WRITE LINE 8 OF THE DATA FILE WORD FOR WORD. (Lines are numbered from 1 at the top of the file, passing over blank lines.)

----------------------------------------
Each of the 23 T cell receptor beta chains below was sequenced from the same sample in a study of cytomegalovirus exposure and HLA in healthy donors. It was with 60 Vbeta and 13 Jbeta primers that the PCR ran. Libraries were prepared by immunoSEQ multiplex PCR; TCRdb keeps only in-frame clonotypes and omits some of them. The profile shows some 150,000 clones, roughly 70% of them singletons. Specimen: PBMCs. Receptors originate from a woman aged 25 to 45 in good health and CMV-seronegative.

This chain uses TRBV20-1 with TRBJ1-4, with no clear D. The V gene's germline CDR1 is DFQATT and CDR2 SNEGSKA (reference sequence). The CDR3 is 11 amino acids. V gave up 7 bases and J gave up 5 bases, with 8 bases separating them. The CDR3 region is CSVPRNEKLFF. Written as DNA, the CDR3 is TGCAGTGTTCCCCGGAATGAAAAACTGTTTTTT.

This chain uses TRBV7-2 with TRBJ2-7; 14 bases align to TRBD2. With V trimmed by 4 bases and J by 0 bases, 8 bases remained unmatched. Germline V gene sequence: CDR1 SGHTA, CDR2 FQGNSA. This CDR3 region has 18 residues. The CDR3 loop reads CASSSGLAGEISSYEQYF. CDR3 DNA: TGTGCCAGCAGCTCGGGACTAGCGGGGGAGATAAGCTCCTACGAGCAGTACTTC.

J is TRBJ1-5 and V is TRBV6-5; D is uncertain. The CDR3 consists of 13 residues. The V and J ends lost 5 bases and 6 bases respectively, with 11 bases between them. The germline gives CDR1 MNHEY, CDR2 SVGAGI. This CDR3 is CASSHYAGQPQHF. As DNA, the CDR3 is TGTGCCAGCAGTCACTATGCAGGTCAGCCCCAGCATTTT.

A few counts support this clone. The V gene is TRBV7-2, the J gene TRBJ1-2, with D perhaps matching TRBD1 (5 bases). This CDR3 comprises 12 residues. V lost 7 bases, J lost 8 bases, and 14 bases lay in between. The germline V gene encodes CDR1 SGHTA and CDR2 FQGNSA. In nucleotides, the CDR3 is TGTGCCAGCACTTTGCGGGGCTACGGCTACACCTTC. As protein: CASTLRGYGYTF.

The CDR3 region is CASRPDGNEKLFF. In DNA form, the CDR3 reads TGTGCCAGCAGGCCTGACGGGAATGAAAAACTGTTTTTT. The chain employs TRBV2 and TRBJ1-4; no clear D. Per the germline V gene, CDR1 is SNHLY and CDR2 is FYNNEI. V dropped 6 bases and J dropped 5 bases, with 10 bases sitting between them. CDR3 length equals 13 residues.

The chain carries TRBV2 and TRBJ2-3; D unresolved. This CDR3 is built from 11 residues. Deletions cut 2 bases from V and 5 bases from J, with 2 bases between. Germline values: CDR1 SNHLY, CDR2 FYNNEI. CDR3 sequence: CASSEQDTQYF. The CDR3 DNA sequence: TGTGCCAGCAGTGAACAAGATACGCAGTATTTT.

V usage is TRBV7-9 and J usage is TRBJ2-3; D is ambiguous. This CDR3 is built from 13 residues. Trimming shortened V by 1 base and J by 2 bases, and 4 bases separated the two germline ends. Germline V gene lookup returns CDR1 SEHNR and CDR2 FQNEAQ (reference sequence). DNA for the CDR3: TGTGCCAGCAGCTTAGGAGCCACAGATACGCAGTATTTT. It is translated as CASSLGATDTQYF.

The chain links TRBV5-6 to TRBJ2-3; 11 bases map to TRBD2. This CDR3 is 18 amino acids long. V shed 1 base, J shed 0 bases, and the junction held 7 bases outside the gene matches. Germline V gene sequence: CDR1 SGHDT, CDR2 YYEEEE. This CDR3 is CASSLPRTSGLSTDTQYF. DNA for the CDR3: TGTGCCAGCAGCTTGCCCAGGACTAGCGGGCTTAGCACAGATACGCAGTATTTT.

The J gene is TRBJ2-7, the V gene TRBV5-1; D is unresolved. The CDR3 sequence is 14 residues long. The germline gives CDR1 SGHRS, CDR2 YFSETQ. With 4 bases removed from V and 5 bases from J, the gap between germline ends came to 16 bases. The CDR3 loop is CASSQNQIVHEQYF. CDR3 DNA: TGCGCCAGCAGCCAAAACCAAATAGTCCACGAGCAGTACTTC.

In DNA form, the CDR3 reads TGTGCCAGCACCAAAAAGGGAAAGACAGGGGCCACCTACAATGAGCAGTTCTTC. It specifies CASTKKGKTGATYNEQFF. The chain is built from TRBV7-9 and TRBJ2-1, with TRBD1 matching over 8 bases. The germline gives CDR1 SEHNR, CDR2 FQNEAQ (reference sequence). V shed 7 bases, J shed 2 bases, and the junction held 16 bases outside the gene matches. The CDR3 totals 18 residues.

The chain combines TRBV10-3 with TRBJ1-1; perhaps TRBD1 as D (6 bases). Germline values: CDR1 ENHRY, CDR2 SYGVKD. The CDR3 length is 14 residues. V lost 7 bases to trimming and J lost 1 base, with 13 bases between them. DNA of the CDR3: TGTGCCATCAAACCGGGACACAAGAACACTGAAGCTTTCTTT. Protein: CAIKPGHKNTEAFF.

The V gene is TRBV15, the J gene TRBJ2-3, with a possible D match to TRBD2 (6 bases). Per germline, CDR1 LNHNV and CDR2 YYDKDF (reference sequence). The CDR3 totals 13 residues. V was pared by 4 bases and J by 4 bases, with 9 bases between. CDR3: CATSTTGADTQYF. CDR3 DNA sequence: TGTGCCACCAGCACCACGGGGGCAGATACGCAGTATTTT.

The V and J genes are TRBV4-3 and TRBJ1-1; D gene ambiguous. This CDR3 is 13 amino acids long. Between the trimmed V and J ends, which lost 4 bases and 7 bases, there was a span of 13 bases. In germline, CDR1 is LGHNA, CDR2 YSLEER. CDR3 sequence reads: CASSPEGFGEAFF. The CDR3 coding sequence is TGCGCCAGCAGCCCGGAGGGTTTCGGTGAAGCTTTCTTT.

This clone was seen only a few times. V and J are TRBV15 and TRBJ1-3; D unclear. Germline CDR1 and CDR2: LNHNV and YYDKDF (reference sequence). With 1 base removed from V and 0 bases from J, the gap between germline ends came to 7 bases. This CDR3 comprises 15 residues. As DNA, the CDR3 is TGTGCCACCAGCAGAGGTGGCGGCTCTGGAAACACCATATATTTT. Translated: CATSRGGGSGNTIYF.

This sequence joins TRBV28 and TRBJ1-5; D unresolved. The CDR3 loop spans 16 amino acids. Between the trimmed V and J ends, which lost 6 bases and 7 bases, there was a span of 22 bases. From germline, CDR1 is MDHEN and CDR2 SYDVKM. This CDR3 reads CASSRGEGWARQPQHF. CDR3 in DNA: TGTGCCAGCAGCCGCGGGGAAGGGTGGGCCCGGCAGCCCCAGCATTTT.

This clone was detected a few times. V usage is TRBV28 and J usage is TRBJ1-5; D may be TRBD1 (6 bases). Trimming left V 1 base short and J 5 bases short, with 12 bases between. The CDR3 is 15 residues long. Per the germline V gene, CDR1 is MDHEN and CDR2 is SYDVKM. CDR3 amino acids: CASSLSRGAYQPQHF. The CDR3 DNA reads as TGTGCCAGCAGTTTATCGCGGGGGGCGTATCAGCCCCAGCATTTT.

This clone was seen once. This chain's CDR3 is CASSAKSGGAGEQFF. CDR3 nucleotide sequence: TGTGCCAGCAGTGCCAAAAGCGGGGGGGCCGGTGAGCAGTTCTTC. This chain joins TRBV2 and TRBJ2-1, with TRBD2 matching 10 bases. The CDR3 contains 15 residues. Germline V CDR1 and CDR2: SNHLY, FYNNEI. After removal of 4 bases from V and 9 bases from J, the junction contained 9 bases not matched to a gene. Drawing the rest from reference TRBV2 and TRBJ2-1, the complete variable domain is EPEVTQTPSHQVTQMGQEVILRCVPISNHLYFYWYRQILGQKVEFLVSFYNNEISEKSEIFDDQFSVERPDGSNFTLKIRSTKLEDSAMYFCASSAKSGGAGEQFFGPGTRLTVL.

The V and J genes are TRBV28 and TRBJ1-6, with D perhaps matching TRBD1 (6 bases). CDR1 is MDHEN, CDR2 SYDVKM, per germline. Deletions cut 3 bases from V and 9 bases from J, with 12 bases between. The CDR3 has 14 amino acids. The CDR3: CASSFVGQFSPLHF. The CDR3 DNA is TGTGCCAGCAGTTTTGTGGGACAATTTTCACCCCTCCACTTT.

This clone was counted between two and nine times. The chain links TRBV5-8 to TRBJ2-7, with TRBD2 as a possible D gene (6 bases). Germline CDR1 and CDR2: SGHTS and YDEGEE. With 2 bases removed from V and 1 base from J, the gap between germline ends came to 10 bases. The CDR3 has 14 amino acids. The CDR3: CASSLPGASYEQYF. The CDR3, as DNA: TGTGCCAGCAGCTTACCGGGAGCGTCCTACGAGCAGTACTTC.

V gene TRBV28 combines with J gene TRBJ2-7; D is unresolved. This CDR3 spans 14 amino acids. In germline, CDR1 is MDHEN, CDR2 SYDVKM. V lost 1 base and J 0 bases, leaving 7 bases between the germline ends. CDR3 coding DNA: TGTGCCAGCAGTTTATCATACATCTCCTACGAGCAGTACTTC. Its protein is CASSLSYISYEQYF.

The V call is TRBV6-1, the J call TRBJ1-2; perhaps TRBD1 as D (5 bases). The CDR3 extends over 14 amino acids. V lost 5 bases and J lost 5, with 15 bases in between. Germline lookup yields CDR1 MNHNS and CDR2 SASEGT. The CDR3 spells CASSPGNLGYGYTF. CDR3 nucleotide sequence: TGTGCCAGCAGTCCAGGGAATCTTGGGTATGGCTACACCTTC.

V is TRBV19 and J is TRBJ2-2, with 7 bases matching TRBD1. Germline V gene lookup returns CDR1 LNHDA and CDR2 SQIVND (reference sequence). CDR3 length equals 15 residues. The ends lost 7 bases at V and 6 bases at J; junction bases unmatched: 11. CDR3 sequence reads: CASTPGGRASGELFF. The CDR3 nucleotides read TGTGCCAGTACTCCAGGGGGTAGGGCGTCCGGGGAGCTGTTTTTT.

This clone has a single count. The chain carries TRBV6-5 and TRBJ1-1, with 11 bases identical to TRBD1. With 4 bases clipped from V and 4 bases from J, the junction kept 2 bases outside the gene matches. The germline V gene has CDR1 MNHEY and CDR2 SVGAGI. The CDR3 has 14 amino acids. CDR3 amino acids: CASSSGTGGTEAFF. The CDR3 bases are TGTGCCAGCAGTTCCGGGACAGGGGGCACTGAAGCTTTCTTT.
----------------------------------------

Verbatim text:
V usage is TRBV7-9 and J usage is TRBJ2-3; D is ambiguous. This CDR3 is built from 13 residues. Trimming shortened V by 1 base and J by 2 bases, and 4 bases separated the two germline ends. Germline V gene lookup returns CDR1 SEHNR and CDR2 FQNEAQ (reference sequence). DNA for the CDR3: TGTGCCAGCAGCTTAGGAGCCACAGATACGCAGTATTTT. It is translated as CASSLGATDTQYF.